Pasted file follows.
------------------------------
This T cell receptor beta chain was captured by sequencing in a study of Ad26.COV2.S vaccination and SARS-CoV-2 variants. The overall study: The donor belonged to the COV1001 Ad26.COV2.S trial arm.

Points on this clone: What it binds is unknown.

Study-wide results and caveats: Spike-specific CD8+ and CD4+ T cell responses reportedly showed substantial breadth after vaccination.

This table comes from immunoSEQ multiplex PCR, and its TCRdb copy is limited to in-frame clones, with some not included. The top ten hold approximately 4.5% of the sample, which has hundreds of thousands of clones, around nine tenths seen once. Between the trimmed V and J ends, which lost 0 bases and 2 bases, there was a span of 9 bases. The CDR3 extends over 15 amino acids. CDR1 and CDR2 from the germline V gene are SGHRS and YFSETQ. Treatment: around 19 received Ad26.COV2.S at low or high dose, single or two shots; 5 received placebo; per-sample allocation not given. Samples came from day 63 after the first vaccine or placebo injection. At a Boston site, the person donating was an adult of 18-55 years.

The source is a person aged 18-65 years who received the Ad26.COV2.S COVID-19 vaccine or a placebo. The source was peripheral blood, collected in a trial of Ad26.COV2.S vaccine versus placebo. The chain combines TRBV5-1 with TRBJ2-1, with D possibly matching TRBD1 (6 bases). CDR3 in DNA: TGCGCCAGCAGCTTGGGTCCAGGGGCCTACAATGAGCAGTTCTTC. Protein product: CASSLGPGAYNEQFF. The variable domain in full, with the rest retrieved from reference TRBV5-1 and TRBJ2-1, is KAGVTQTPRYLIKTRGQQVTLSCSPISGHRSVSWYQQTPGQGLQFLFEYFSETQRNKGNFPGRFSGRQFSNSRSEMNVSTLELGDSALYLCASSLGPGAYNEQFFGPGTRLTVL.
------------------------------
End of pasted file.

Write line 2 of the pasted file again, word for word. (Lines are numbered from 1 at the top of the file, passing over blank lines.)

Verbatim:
Points on this clone: What it binds is unknown.